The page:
Parmelee is another guy who hit the ball well at double-A last year, owning a .287/.366/.436 line that earned him a cup o’ tea in September. Parmelee proceeded to impress with the Twins, mashing his way to a 187 wRC+ in 88 PA’s. Parmelee was rated as one of the best power-hitters coming into the 2006 draft (where the Twins took him with their first selection) and put up good power numbers in the low minors. He then reworked his swing to make more contact and hasn’t shown the same power since.
Parmelee’s September was impressive, but we’ve got a long minor-league track record that would indicate that he doesn’t possess the bat to play first base in the bigs and doesn’t possess the physical tools to play defense at any other position. In what was termed a breakout by many, Parmelee slugged only .436 as a 24-year-old at double-A last season, a number dwarfed by middle infielder Brian Dozier’s .502 and hardly acceptable for a first baseman. Parmelee could see a lot of time this season depending on Justin Morneau’s health, but unless he can hit for a little more power, he’s likely nothing more than a decent bench bat or platoon guy in the majors.
4. Chris Herrman C
Herrman signed as an outfielder after the 2009 draft but has since converted to catcher. Like any decent college guy should, he destroyed the Appy League as a 21-year-old in 2009 but disappointed by hitting .219/.310/.301 in the FSL in 2010. Repeating the level last year, however, Herrman mashed a .380 wOBA in 24 games before moving up to double-A where he posted a very respectable 119 wRC+ (.356 wOBA). For what it’s worth (likely very little), Herrman put the hurt on the Arizona Fall League after last season, hitting a bonkers .380/.456/.620 (.478 wOBA).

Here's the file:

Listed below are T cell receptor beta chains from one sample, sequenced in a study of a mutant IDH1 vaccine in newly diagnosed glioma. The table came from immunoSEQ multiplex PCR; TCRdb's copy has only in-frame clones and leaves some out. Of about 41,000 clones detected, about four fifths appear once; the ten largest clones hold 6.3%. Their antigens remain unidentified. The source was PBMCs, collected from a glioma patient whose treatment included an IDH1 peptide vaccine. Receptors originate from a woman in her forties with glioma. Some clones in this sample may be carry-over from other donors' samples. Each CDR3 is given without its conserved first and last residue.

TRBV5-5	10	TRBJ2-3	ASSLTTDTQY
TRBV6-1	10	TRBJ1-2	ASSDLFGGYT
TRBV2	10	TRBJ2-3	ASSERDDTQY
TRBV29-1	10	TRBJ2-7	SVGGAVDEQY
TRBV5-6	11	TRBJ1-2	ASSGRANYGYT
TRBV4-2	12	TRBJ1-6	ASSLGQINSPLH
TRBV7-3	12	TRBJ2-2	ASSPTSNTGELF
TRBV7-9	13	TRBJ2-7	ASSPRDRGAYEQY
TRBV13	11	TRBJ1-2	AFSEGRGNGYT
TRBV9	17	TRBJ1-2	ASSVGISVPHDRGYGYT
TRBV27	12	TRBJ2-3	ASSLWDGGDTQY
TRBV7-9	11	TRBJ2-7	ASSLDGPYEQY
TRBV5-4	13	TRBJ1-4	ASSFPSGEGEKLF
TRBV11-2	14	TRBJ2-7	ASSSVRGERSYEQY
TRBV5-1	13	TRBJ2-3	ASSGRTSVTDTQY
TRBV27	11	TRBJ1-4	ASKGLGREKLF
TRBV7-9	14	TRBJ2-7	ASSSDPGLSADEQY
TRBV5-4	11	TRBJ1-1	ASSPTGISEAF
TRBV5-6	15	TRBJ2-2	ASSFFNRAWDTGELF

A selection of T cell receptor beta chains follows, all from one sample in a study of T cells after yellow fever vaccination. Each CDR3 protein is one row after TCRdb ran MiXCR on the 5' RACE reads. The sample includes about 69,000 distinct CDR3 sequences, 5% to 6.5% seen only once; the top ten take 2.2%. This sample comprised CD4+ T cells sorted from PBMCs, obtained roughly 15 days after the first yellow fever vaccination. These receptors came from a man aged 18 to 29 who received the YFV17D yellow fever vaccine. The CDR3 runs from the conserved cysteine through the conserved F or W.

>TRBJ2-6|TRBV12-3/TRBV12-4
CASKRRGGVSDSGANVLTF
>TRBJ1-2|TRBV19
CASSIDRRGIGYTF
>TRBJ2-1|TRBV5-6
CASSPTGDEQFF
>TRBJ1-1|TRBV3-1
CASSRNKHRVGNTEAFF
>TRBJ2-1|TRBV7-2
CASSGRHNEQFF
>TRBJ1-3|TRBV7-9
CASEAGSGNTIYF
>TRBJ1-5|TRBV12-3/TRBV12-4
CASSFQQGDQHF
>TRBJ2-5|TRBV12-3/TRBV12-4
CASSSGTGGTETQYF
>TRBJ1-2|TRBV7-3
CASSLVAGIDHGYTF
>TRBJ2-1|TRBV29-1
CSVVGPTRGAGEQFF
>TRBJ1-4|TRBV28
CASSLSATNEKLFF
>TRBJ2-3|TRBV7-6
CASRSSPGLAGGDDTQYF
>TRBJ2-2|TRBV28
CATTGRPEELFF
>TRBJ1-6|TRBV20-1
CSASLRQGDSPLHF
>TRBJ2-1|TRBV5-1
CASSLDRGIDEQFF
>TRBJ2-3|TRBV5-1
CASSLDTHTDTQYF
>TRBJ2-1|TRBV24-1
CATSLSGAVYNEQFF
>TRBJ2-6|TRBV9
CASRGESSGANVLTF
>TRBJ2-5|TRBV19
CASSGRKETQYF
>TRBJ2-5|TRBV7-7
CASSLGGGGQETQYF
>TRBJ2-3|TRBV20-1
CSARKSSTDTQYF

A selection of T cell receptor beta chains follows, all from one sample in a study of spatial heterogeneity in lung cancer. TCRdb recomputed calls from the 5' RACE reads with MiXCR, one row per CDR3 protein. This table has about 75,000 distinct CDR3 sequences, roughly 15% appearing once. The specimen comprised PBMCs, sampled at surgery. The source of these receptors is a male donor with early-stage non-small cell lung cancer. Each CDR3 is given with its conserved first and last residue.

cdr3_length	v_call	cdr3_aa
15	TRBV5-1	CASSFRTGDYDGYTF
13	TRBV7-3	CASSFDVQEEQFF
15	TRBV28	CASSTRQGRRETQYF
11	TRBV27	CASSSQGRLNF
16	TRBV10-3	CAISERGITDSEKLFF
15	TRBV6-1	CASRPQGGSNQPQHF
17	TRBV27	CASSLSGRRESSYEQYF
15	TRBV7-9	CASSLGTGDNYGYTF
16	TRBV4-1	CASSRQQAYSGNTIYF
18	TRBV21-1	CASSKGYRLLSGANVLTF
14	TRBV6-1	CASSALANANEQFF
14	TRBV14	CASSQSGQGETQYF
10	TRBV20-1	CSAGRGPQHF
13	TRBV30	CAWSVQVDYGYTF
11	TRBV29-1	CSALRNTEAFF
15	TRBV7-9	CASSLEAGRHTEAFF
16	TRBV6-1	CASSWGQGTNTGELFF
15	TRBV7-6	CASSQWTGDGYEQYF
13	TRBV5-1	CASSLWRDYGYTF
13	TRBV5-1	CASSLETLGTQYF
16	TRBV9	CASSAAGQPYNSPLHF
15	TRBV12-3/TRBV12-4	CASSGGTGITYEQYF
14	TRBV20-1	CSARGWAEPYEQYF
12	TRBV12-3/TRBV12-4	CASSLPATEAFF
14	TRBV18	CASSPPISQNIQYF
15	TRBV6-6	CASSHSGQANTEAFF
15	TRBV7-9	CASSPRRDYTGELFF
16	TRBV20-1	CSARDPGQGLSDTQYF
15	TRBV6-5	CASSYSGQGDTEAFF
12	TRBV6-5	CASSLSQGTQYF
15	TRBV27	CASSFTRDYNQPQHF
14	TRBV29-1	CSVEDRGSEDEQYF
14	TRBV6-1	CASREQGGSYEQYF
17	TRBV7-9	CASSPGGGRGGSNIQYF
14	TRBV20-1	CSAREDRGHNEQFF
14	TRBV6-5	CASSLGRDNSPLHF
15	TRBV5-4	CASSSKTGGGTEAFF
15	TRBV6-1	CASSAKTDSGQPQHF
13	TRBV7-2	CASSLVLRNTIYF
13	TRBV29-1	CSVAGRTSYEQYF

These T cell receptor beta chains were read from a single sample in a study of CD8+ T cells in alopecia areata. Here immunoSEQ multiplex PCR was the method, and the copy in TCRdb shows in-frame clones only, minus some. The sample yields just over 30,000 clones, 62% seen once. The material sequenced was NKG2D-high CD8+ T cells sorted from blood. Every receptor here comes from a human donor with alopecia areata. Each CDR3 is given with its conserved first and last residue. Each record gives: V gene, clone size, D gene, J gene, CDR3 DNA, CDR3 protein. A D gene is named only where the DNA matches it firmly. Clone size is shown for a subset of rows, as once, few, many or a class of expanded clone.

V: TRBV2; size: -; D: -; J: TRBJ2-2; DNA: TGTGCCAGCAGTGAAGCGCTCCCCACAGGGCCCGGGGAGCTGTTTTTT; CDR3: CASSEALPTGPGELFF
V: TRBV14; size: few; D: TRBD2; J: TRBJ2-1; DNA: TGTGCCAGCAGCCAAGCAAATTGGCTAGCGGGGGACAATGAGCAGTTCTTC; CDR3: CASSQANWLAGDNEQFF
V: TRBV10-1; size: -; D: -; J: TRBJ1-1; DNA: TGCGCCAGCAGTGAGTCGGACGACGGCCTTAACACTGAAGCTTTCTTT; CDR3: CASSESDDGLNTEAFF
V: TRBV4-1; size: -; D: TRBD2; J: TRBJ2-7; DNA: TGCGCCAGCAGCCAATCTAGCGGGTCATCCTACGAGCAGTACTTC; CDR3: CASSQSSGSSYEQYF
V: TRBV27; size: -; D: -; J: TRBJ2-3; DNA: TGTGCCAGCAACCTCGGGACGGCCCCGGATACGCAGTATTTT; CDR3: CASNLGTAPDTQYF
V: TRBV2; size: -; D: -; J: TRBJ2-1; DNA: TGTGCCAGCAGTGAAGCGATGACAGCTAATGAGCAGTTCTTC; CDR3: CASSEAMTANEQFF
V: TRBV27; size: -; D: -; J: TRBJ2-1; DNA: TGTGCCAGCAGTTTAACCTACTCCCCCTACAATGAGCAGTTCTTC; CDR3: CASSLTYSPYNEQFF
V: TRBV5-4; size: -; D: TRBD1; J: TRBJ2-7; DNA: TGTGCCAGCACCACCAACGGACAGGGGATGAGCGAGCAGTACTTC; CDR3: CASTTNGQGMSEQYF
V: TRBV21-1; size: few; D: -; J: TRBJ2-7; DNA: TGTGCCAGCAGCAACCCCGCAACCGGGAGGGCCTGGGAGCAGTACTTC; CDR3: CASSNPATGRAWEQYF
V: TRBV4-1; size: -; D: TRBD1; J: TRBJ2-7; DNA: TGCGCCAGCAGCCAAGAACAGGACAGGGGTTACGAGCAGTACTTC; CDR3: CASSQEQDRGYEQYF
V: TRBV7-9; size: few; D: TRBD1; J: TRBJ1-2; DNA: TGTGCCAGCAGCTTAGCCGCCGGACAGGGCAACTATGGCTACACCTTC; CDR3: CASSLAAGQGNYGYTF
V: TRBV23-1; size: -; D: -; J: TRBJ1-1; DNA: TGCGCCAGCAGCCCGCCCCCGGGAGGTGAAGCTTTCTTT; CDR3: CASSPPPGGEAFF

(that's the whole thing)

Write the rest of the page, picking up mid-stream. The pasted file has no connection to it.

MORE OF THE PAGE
Herrman is, by all accounts, still learning the intricacies of catching but has the makings of a solid defender, nailing a solid 37% of runners over his career. He still has to prove that 2011 was his true talent with the bat, and the plethora of triple-A catchers* in the Twins’ system means he’ll likely repeat double-A. While he lacks great contact skills or impact power, Herrman has shown excellent plate discipline in the minors and could be in for a breakout year as a hitter. It’s unlikely we’ll see any of Herrman this season, but continued improvement, coupled with Joe Mauer’s iffy future as a catcher, could see Herrman competing for a roster spot right out of the gate in 2013.